The question we will ask ourselves in 20 years is, “Where were you when they downgraded the US and the Fed?” This week’s Outside the Box is from David Rosenberg. He has made his letter public and graciously given me permission (at 34,000 feet ) to send it to you.
I thought about writing an immediate response to this weekend’s events but decided to wait and meditate on what has transpired. Clearly, we are at the beginning of the Endgame. And that saddens me. The events of the weekend were hotly discussed at the Shadow Fed meeting in Maine. My youngest son, Trey, was paying attention this year. Last night he said, “Dad, it is good for you that you are right with your book, but I don’t think it’s good for the rest of us.” Out of the mouths of babes.
The takeaway here is that this is just the beginning. We are in for a very bumpy ride. And the flight attendant is telling me to turn off the computer, so I will hit the send button.
Your sad that he called this analyst,
This week I am in the office for just one day, but I can rely on my friend Dave Rosenberg to give us solid insight on the latest GDP numbers for this week's Outside the Box. Dave slices and dices to show us what really happened. David was the former Chief Economist at the former Merrill Lynch (ah, Mother Merrill, we barely knew ye.) and is now Chief Economist at Gluskin Sheff + Associates Inc., which is one of Canada's pre-eminent wealth management firms. Founded in 1984, they manage $4.4 billion. David notes that the data gives us a mixed picture.
I am in Maine later this week. It is likely I will be on CNBC, as they will be shooting live from our fishing camp. Also, they plan to do a one hour special with a number of interviews. I will let you know when it airs. A quick note from me: The third quarter is likely to be positive, especially given the success of the "Cash for Clunkers" program which it looks like our Congress is going to pass another round of spending which taxpayers (our kids) will get to pay off, or more likely pay $50 million per years for decades in interest. Sigh. Essentially, we are moving up car sales today which would have been made later, except that if you can get someone else to make your down payment, why not make that purchase today? A very reasonable response on the part of the consumer.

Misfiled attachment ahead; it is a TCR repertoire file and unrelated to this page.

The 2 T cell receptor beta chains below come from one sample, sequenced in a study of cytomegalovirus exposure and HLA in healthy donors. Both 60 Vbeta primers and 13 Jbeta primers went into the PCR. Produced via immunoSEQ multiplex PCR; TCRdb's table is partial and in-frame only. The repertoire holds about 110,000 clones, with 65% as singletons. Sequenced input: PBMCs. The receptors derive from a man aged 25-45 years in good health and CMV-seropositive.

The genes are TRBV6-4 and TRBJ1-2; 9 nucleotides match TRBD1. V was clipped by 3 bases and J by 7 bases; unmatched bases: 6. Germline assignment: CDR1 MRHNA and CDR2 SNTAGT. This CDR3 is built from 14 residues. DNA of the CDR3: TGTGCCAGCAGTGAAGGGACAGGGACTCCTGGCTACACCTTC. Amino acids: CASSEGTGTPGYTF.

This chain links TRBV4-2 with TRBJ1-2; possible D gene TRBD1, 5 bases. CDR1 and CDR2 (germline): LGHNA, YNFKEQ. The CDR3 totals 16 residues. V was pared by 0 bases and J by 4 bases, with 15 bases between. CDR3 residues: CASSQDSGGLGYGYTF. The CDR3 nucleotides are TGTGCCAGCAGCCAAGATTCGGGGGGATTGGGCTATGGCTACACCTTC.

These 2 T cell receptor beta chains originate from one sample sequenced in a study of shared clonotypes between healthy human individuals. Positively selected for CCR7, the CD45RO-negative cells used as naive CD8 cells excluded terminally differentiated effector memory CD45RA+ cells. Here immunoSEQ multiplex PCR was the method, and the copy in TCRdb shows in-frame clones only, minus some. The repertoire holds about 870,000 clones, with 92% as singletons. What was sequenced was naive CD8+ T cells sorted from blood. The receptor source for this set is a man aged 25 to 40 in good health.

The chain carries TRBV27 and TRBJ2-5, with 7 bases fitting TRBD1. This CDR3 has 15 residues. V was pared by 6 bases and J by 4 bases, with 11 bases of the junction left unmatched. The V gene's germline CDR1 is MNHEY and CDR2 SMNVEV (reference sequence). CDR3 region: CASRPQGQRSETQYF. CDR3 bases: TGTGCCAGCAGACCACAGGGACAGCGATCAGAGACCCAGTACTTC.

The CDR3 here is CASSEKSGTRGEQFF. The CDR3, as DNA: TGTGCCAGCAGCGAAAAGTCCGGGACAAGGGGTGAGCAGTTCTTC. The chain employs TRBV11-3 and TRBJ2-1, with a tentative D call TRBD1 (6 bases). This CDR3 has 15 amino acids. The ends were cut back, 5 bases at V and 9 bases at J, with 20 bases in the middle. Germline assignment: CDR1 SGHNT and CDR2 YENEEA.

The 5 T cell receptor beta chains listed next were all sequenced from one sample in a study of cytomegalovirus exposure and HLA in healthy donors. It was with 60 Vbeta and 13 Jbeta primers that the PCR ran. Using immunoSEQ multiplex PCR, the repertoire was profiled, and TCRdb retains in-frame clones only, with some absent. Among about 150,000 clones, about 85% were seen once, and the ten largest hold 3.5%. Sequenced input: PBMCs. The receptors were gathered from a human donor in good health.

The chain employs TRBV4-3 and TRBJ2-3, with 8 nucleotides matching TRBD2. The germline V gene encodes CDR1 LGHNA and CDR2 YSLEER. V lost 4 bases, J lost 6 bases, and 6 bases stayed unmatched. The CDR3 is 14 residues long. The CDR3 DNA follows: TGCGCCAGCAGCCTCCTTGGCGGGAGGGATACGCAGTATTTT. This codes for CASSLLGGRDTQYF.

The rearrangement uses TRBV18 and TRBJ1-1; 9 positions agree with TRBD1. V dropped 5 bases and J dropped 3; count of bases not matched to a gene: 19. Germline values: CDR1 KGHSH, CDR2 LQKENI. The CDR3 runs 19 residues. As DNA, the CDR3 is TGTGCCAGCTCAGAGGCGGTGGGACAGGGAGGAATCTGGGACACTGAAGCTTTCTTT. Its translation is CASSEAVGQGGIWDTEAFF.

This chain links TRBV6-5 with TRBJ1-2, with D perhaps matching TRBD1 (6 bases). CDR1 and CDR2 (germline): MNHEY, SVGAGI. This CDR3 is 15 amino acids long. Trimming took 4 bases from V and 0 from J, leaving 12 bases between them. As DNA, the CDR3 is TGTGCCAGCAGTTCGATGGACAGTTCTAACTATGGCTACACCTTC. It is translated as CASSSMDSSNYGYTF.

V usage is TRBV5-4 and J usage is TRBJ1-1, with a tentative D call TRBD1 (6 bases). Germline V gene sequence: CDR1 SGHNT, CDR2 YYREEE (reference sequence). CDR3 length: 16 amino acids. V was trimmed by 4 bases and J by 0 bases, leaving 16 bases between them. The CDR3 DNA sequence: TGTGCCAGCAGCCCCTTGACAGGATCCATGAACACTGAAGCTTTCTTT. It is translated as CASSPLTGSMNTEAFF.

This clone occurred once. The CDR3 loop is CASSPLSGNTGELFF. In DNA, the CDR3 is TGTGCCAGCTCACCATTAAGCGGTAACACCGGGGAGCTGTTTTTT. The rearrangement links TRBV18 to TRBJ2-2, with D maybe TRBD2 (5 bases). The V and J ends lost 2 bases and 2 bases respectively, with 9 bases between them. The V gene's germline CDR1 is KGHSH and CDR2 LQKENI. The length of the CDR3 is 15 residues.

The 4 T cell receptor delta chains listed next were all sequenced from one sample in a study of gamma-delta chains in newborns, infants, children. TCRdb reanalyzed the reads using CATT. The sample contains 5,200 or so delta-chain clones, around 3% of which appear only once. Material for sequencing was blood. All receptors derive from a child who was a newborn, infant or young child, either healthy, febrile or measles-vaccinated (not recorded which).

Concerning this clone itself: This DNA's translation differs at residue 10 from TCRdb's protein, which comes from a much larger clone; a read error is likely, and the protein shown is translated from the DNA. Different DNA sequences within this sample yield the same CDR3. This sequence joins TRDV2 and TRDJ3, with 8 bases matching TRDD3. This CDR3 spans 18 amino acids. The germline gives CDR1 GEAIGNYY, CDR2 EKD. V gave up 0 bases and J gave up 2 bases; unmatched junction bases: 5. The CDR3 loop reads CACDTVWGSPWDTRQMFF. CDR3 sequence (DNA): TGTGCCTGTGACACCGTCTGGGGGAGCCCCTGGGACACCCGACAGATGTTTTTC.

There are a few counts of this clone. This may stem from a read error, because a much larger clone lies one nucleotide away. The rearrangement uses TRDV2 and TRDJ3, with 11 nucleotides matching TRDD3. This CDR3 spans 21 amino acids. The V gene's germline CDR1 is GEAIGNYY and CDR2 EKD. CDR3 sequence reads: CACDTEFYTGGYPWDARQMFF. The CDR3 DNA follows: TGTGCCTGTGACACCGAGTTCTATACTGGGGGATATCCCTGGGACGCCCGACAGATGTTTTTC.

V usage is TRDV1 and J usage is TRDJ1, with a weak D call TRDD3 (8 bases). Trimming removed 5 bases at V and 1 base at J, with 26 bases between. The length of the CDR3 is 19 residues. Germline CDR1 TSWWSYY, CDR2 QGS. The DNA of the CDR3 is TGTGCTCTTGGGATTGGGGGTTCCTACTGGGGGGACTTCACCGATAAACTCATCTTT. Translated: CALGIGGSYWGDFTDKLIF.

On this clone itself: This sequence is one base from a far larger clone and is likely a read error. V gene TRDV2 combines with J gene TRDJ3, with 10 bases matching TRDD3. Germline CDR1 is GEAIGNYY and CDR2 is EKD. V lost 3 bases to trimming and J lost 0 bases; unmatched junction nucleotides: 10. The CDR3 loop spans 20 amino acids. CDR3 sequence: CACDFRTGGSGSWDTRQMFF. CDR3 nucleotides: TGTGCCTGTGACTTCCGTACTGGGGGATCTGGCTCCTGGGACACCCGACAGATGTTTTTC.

A teaser from Dave's work below: "Consumer spending came in at -1.2% annualized, twice the decline expected by the consensus. This occurred in the face of gargantuan fiscal stimulus and leaves wondering how this critical 70% chunk of the economy is going to perform as the cash-flow boost from Uncle Sam's generosity recedes in the second half of the year. Imagine, government transfers to the household sector exploded at a 33% annual rate, while tax payments imploded at a 33% annual rate and the best we can do is a -1.2% annualized decline in consumer spending in real terms and flat in nominal terms? What do we do for an encore? In the absence of the fiscal largesse, it is quite conceivable that consumer spending would have shrunk at a 10% annual rate last quarter!"